WASHINGTON -- The House of Representatives on Friday voted to take a step toward normalizing trade relations with Russia, sweeping away one of the last vestiges of cold war-era policy.
The final tally was 365 to 43, an unusually large margin for a body that seldom agrees to do anything in a bipartisan fashion.
But that is likely to change once the Senate takes up the bill. Congressional officials say they expect it to pass there after some unresolved issues are ironed out.
A major factor in the trade bill's easy approval -- and a sore spot with the Russians -- was that while the House extended one hand, it slapped President Vladimir V. Putin and his government with the other.
Attached to the trade legislation was a provision that seeks to punish Russians who are guilty of violating human rights. The so-called Sergei Magnitsky amendment, named for a Russian lawyer who was arrested and died in prison after investigating government corruption, would allow the United States to deny visas and freeze assets of Russian officials who are deemed abusers.
Bill Browder, an investor who employed Mr. Magnitsky in Russia before his death and fought to get the bill passed, said the House's action would send a strong signal to Mr. Putin and his administration.
"They may be able to act with impunity at home, but they won't be able to act with impunity elsewhere," Mr. Browder said.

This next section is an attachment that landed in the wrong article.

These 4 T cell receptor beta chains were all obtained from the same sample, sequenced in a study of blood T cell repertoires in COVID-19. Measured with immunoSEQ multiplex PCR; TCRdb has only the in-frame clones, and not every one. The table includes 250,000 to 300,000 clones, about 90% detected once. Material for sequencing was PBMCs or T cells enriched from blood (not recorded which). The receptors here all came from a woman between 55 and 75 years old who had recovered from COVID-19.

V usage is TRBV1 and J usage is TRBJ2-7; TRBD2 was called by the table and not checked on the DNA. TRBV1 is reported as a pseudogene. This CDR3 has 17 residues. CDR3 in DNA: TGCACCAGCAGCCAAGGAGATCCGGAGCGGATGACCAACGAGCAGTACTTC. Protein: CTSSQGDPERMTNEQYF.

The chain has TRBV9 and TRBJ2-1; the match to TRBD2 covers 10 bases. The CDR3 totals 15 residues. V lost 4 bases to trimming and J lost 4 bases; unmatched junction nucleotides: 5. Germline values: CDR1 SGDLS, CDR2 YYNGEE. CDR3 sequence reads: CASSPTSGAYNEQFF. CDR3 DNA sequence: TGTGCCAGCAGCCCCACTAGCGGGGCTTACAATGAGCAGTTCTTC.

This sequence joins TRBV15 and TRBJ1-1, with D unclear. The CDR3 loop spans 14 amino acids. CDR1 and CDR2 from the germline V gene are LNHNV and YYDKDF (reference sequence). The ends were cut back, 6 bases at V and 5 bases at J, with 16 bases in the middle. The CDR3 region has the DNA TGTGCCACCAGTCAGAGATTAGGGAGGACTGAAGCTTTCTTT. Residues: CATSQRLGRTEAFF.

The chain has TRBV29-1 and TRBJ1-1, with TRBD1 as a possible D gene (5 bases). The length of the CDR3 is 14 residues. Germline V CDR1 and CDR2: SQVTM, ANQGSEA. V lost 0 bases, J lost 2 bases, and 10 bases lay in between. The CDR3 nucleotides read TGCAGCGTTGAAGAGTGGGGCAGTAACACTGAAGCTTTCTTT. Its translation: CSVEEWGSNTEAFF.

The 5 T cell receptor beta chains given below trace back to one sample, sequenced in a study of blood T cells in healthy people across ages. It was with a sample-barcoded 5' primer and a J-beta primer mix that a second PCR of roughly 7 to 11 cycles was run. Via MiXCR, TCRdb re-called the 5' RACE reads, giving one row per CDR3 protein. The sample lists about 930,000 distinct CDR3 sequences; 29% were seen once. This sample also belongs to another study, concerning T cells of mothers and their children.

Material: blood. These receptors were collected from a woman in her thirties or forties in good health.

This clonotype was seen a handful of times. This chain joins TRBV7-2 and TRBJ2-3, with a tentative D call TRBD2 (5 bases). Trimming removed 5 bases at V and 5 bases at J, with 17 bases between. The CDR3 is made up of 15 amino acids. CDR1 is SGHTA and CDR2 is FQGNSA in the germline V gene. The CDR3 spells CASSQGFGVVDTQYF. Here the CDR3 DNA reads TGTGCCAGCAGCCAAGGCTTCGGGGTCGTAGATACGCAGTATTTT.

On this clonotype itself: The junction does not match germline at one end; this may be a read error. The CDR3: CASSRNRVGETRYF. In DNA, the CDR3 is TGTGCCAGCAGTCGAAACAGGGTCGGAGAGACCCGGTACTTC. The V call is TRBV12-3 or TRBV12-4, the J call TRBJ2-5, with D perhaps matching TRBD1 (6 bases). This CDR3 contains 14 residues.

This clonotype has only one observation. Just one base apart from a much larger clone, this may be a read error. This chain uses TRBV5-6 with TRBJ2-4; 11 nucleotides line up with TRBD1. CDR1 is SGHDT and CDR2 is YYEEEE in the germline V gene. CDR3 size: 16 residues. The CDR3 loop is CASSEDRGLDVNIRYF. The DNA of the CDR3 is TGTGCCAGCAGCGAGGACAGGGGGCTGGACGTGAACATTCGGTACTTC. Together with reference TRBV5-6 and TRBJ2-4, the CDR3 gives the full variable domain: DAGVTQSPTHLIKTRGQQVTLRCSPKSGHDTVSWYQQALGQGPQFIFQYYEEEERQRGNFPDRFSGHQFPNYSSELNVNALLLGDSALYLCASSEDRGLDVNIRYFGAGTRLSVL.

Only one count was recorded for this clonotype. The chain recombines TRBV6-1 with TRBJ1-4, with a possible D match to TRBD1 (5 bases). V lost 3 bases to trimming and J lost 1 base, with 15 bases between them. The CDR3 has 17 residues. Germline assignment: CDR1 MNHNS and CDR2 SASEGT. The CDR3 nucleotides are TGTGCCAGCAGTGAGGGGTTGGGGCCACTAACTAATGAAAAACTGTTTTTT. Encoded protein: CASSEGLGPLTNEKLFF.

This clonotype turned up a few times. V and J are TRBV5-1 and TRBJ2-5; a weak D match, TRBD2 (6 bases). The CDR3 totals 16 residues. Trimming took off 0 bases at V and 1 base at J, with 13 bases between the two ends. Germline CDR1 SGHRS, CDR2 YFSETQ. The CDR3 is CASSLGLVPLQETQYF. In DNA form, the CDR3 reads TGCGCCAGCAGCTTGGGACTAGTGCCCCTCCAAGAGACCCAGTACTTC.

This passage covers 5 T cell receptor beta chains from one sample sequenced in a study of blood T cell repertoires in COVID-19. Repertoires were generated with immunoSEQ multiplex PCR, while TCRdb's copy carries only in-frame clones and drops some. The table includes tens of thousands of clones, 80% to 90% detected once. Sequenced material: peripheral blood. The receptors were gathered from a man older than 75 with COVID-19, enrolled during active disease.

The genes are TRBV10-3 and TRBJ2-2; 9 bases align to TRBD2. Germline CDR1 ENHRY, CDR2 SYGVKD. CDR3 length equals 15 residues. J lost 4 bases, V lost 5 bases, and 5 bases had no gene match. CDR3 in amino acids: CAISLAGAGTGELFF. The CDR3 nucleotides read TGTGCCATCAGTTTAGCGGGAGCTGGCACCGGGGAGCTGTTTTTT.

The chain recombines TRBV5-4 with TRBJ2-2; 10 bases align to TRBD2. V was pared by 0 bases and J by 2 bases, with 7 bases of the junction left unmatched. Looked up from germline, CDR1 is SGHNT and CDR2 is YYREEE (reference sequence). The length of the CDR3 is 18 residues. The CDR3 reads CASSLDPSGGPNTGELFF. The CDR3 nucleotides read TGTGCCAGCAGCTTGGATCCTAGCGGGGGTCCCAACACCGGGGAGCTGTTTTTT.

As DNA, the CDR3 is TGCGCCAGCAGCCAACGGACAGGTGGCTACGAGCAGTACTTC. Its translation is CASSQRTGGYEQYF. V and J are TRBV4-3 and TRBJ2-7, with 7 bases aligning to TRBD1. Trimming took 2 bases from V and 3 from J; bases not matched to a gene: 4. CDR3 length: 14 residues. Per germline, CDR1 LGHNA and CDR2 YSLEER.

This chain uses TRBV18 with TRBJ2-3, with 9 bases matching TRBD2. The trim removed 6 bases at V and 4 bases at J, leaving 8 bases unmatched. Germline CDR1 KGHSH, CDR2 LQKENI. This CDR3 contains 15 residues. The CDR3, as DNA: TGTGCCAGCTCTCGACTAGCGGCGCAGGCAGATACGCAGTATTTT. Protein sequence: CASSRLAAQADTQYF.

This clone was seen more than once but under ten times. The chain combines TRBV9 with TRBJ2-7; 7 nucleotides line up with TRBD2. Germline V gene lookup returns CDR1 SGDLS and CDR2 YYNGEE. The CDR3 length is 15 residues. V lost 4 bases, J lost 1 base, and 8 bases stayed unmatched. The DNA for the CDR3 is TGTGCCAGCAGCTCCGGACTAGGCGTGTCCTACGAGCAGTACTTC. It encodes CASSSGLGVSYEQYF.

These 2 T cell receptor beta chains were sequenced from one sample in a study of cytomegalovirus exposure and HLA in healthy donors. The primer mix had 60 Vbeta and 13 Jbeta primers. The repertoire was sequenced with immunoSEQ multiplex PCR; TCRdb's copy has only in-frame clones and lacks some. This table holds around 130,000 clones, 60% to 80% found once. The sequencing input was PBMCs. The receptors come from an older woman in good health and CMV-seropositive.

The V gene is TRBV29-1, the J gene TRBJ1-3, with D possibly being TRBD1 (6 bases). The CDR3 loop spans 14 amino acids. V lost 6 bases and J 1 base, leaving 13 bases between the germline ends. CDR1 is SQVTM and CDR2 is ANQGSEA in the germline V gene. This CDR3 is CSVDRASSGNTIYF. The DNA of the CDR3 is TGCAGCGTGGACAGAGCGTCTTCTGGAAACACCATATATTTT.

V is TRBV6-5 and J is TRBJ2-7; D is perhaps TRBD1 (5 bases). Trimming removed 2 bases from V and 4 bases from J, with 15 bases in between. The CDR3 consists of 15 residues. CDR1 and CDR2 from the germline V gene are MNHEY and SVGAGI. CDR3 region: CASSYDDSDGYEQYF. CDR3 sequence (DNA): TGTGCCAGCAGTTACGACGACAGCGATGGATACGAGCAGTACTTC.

As the House debated the bill on Friday, Republicans and Democrats alike sounded at once diplomatic and stern.
Some experts estimate that the eased trade restrictions could ultimately double the amount of American exports flowing to Russia, the world's 9th largest economy, to $19 billion.
"This legislation is not a handout or a gift to Russia," said Representative Wally Herger, a Republican from California. "A vote against this bill is a vote against U.S. employers. It's a vote against small businesses. It's a vote against farmers and a vote against ranchers."
Officially, Russia remains on a list of former communist nations that were denied favored trade status in 1973 because they refused to allow their citizens to leave freely.
This article originally appeared in The New York Times.